brands successfully. Indeed, the last thing Microsoft needs in the wake of its
"Live" branding confusion is even more brands to puzzle people with.
Of course, Microsoft may disagree. Steve Ballmer said that both Microsoft
loves the Yahoo brand and that there will be a Windows Live brand, since
consumers want Windows on the web. We’ll see.
Microsoft has developed a robust ad serving platform that it currently uses
for search ads, as well as other products. The main feature it lacks is actual
search traffic — of which acquiring Yahoo will help immensely.
Yahoo, of course, rolled out its updated Panama ad serving platform over the
past year. It had a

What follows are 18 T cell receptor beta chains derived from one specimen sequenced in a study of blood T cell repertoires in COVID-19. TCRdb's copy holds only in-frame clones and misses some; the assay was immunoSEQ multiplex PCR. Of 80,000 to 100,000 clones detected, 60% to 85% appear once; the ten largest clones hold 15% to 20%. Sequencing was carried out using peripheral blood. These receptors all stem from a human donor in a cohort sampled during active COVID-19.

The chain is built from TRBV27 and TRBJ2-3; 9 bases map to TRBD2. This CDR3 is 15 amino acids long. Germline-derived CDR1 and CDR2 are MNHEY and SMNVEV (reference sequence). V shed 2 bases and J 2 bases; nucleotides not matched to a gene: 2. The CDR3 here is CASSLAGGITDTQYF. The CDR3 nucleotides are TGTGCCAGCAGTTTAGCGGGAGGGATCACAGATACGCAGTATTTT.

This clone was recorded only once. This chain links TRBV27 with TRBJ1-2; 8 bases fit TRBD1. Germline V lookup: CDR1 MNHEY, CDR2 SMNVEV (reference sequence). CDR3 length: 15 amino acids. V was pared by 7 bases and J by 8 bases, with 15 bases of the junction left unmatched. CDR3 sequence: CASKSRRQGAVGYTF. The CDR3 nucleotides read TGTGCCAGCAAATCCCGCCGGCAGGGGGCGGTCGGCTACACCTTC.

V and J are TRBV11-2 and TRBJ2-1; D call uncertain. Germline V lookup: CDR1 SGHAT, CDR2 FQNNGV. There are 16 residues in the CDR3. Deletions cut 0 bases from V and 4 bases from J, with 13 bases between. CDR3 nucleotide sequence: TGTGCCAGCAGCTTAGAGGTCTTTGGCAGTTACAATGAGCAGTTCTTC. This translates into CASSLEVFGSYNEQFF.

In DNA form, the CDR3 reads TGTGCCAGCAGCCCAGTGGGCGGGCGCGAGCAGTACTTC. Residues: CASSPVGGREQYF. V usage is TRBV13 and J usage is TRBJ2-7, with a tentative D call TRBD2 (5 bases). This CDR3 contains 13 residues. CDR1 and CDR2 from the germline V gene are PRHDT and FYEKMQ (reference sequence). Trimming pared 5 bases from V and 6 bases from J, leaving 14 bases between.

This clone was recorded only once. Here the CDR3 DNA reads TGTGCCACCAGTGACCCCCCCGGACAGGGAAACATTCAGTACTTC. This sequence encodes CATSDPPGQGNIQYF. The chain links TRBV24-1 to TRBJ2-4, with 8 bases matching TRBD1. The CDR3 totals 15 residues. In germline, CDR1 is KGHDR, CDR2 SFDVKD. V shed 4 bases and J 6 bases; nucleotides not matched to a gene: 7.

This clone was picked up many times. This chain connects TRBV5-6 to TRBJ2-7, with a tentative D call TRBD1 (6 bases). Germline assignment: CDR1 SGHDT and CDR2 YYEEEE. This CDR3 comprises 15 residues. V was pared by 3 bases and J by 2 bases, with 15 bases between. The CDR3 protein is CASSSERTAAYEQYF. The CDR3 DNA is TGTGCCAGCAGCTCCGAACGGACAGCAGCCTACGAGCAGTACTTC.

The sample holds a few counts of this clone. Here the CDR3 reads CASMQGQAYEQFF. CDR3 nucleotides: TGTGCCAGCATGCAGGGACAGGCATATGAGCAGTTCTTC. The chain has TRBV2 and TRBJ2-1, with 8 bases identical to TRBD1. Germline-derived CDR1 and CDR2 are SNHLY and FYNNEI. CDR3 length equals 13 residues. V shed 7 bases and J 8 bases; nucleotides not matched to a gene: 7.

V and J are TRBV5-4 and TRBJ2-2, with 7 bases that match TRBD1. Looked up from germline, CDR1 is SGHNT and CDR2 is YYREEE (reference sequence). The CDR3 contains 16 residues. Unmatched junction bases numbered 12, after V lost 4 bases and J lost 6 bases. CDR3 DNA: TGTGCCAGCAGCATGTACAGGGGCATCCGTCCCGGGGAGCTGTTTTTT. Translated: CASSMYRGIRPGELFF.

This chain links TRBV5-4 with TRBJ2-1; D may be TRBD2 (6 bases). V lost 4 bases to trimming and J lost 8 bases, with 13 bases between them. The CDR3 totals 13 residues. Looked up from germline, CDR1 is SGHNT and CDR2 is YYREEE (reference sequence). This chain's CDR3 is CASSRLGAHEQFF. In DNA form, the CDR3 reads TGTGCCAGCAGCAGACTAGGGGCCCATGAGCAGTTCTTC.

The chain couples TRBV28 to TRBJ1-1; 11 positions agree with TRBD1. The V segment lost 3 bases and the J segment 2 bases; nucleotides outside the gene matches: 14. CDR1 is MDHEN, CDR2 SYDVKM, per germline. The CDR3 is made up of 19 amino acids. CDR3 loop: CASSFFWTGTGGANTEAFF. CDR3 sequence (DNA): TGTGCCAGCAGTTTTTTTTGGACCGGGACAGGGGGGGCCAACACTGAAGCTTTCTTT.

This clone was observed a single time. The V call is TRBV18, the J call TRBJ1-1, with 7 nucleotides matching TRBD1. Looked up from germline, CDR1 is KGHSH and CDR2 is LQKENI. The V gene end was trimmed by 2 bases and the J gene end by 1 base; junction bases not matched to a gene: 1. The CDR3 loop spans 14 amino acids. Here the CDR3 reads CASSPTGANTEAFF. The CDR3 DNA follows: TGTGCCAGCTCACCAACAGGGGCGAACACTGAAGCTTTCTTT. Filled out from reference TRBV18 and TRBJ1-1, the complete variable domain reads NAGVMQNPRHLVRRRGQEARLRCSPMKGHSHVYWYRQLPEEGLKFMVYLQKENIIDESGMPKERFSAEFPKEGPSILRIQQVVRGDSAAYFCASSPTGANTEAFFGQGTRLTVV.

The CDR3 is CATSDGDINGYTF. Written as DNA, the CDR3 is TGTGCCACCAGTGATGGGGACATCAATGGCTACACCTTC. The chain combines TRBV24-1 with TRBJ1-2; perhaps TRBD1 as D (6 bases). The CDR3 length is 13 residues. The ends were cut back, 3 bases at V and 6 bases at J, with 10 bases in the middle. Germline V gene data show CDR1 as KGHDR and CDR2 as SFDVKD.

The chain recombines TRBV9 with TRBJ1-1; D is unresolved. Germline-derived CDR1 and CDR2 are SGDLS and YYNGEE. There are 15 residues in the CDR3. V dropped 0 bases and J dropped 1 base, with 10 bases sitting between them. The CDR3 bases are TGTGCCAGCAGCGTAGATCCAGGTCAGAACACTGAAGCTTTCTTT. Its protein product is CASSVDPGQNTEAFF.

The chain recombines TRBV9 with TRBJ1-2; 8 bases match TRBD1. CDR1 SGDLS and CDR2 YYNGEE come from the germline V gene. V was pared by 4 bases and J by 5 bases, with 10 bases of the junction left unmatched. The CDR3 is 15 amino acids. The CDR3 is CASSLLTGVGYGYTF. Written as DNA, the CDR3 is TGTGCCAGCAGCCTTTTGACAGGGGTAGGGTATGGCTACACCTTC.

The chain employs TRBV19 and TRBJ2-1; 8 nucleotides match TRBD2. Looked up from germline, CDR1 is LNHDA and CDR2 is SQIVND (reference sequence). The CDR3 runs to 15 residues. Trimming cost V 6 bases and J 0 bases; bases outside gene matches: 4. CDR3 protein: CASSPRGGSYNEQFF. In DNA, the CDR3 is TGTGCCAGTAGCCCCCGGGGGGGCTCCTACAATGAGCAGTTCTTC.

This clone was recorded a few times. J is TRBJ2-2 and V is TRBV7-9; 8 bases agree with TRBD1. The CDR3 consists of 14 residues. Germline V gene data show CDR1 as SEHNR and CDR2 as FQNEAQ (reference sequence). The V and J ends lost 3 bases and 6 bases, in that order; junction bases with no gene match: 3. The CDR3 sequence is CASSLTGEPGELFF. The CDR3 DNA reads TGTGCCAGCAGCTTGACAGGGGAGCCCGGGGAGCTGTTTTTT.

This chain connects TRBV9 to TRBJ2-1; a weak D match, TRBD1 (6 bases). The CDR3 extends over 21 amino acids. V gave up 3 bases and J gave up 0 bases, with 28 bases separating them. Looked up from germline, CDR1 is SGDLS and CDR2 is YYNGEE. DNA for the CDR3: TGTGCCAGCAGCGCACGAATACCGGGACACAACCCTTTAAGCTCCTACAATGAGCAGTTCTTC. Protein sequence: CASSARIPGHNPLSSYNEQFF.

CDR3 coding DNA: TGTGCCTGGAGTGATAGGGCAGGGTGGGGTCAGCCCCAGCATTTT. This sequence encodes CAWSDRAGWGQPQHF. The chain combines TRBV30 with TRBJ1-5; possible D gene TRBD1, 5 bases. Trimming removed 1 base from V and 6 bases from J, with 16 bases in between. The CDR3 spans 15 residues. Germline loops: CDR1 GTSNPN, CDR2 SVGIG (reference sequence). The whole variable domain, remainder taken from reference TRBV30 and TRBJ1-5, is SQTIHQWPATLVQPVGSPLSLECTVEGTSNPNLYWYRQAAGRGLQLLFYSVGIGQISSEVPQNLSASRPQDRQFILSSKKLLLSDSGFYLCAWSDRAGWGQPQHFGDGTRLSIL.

huge success in moving a significant number of advertisers over to it without
serious pain. Huge success — like doing open heart surgery with the patient
still awake and somehow not noticing.
Since Yahoo has more advertisers than Microsoft, one has to
consider that it would be the Microsoft platform that becomes the loser. It
makes sense to keep the pain for advertisers to a minimum. That
means moving the fewer people using Microsoft adCenter to Yahoo than vice versa.
Don’t expect Microsoft to see it that way, however. This is Microsoft driving
the deal, and it wouldn’t be surprising to see corporate in-fighting and
possessiveness neglect where most of your advertising customers are in place of
Of course, complicating all this is that Microsoft is still digesting its
acquisition of aQuantive to fuel its push into the display ad space. Well,
according to Microsoft, that’s all done and went great (more on this below). And Yahoo
is still dealing with
buying BlueLithium and
Right Media. In some
ways, the time is right for all these things to be absorbed and consolidated. On
the other hand, it means that Microsoft will lose some ground against Google if